- Feasey, Geoff
- History - general, Ship design and development
- RAN Ships
- None noted.
- June 1996 edition of the Naval Historical Review (all rights reserved)
Isolated incident and ancient history? No way! In the late nineteen forties a significant number of RN officers had an attitude which could be summarised as “Thank goodness that bloody war is over. Now we can get back to being a real navy”. That meant getting rid of those awful “hostilities only people” and concentrating on scrubbing teak, polishing brightwork, bugles, bands, regattas and CTPs. There seemed little recognition of the failures of the navy to introduce and become competent in the technical machines of war. If that sounds a bit obscure, just think about the possible different course of Fleet Air Arm history if the Swordfish had been replaced in the late ‘thirties by a monoplane based on the Supermarine Schneider Trophy winner! And Admirals conducting Admiralty Interview Boards certainly appeared to think that anyone who preferred life as an engineer to “left hand down a bit” on an open bridge in a north Atlantic gale was more than a bit odd.
The nineteenth and early twentieth centuries left us a legacy of naval attitudes which, even at the most innocent level, resulted in ship and weapon designs which failed to give seagoing men reasonable living conditions, and which at worst lost engagements and cost many lives. The latter type of failure is well known, is probably best typified by the loss of HMS Hood, and we need not dwell upon them.
We probably know less and think less about the poor living conditions which made life uncomfortable, unnecessarily, for the ship’s companies of some small ships during World War 2. The misery of service in Flower Class corvettes in rough weather is a good example, well documented in fiction and in Monsarrat’s autobiography, both of which sit well with my brother’s account of his service as an AB in HMS Freesia. There does not appear to have been any technical reason why the galleys should not have been better sited so as to ensure that food reached the forward messes hot as often as the ships’ motions permitted. Autobiographical writing also illuminates the inadequacies of other classes of ships, particularly with reference to the effects of cold on fighting efficiency during convoys to Russia, as, for example. in J.W.P. Mallalieu’s “Very Ordinary Seaman.”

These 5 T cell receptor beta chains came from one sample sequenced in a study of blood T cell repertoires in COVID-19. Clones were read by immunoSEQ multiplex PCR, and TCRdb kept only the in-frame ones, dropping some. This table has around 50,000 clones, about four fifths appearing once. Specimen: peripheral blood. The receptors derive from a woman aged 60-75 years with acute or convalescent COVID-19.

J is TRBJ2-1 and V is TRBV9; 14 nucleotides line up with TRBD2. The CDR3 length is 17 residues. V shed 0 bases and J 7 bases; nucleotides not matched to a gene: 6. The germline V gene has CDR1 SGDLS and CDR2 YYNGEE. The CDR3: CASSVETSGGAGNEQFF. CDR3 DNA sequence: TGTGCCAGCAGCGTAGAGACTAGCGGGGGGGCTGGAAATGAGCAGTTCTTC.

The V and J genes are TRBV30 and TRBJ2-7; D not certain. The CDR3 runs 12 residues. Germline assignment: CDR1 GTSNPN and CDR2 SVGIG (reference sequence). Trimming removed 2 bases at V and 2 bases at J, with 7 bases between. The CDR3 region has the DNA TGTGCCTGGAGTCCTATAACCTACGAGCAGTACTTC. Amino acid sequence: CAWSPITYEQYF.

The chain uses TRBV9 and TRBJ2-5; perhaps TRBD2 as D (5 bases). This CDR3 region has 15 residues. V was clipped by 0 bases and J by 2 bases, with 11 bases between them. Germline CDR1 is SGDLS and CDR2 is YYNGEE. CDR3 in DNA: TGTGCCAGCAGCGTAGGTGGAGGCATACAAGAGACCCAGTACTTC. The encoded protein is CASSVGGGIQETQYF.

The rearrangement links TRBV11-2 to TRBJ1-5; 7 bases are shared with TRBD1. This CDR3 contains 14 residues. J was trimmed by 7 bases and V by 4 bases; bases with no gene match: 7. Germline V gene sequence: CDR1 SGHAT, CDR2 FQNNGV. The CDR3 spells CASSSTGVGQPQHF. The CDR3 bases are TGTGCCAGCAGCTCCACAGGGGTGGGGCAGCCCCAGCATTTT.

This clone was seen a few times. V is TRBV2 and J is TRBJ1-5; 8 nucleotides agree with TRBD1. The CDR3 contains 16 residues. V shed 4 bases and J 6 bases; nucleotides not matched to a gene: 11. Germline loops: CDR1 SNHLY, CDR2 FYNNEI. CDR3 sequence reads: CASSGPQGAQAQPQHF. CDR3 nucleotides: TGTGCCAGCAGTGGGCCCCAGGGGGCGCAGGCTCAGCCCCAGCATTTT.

Technology Vs Entrenched Attitudes
In the early 1950s, the RN acquired its first post war new ships. Some impressive new technology, but it had not acquired the new attitudes needed to get the best out of them. The Daring Class gunnery system, Flyplane 3 is a good example. It was orders of magnitude more complex than anything which had gone before, and it was hoped, vainly as it proved to be, that it would be capable of defending ships against ever faster, jet propelled, attack aircraft. Having acquired the systems, the Fleet failed to allow its Ordnance Engineers the access they needed to achieve and maintain the maximum operational efficiency. At the time it was frustrating. With hindsight it seems completely incredible, that the spreading of awnings uniformly throughout the Fleet in harbour and other niceties could be regarded as more important than tuning ships’ main weapon systems.
Even more seriously from a different point of view it was more by good luck than good practice that no-one was killed when HM Ships Swiftsure and Diamond collided in the North Atlantic during exercise Mariner in 1953. It was a “dark and stormy night” and several hours passed before those of us in the escorting ships were sure that Swiftsure would not sink that night.
The basic reason for the collision is well known: an incorrect interpretation of a signal to re-orientate the screen. What I saw as an interested hanger-on in the ops room of HMS Decoy, the next ship to Diamond on the screen, was a close range radar display showing the two ships, almost certainly in each other’s ground clutter, converging. We all watched as the echoes merged, Captain, Navigator, ops room team and hangers-on. Radar had been in use for many years and the Decca Navigator which we were watching was an admirable set which could be described, quite fairly, as second generation radar technology. It was reliable, easy to use, with simple controls and a very clear display. The presence of our Captain in front of the display rather than on the bridge attests to his personal confidence in its value in hazardous situations. But no-one in the Admiralty, the Schools or the Fleet had thought to recognise its value by introducing voice radio procedures equivalent to the “You are standing into danger” flag signal.
My subsequent conversations with the Navigator, an experienced “long N”, failed to produce any convincing reason why not. His argument could be summarised as “An attempt to warn might cause more confusion and make the situation worse”. I hope our air traffic controllers never decide to follow that line. And as far as I know, the possibility that the costly collision might have been avoided by a timely warning on the voice net has not been discussed in any account of the action.